Much of society is dysfunctional. It no longer works. Every special interest group uses bullying tactics to make others submit to their agenda. It leaves many people with no voice. To have an effective society, we need effective organizations. To have equality for all, we need to hear everyone’s voice, and not just those who scream the loudest, or have the most money, or control the information flow. No one should be allowed to speak over others, hog the floor, or not allow all sides to be heard. Democracy is for everyone, including children. Children should be taught the fundamental rules of order in the democratic process. This guide is designed specifically to teach children from Kindergarten through 5th Grade how to conduct orderly meetings where everyone gets a chance to speak. It’s designed so that even the youngest child can participate in the process. Established rules of order are useful anywhere people make decisions, including within the family structure. Even professional educators and businesspeople find it difficult to hold meetings without a set of guidelines that everyone abides by. Brigadier General Robert, the mastermind behind Robert’s Rules of Order, got the inspiration to write down “the rules” for conducting orderly meetings, after sitting through a 14-hour meeting. He realized the lack of order made it difficult to accomplish tasks quickly. It led to chaos and fighting over things not related to the task at hand. His book, first published in 1876, is still so popular today that it has been revised repeatedly and is now in its 11th edition. Over the years, It has been modernized to reflect societal trends, such as, how to properly send meeting minutes electronically (by email). Robert’s Rules of Order is as relevant today as it was when it was first written. Some schools have attempted to develop a curriculum designed to transform students into fully participating members of the democratic process, but most are missing the key element that ties it all together. (Hint: It’s Robert’s Rules of Order.) Ted Weisgal has made it his mission to bring order into chaos, and has spent the last 35 years teaching and promoting Robert’s Rules of Order to anyone and everyone who will listen. Are you ready to transform your children and students into engaged and courteous citizens?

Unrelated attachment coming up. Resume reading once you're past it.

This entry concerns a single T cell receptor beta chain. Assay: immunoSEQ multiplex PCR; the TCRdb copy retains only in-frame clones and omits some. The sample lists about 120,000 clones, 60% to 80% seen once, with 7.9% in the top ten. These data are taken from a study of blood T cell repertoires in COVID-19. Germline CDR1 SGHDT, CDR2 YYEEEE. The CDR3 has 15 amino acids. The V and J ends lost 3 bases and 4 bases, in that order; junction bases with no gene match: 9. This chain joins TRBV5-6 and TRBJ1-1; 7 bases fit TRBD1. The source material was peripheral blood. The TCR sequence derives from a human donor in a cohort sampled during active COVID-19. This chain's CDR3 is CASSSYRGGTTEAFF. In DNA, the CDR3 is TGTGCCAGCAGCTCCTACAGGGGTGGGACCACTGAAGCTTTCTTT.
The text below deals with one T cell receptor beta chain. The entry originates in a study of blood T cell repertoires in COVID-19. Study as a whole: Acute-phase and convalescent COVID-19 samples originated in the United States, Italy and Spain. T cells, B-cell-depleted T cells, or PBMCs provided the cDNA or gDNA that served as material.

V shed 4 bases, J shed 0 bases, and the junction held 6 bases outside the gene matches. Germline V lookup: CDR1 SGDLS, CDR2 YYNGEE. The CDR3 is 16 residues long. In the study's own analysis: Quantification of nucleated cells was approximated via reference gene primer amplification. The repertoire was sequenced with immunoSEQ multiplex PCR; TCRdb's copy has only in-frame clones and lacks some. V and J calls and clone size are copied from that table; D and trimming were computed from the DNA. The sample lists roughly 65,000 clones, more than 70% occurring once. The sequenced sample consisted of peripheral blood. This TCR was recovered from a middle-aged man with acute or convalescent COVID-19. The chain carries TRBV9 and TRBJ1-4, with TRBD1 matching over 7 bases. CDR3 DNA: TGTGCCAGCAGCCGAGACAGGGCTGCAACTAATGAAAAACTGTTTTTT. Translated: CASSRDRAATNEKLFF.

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Ted Weisgal is the co-founder of Leisure Learning Unlimited, a for-profit leisure education company. Since founding LLU in 1979, Ted has taught for LLU a class in the basics of Robert’s Rules of Order to a wide range of students, including members of the Houston City Council, to the Houston and Pearland (Texas) Independent School Districts’ Board, and to student governments at the University of Houston-Downtown and Texas Southern University, to the Student Bar Association at Texas Southern University’s Law School, to homeowner associations (HOA’s), to the League United of Latin American Citizens (LULAC), to labor unions, community organizers and to many Rotary Clubs. But his most memorable experiences have come from teaching Robert’s Rules to elementary school children. Born in California to a union organizer father and woman’s rights supporter mother, Ted pursued a degree in Journalism at San Jose State during the turbulent 1960’s. While his basketball career was short lived, his love for parliamentary procedure was sparked watching Student Government meetings. During this time, he helped start several student and activists groups, but without using Robert’s Rules. Difficulties and ultimately the dissolution of these groups taught the author the benefit of using a structured approach to run organizations. After college, the author was instrumental in founding the University of Houston’s lifelong learning program – Sundry School. At the same time, he co-founded the Houston Food Co-op from which the StreetFarmer’s Food Co-op was born. Unfortunately after ten years in operation, the lack of clear rules resulted in internal struggles that ultimately dissolved these efforts too. It all finally came together in 1979 when the author co-founded Leisure Learning Unlimited, lifelong learning school, which grew to 500 different classes in the schedule, and is still strong today. The author has taught Robert’s Rules of Order as a class for the past 35 years and is a sought-after public speaker on the topic.
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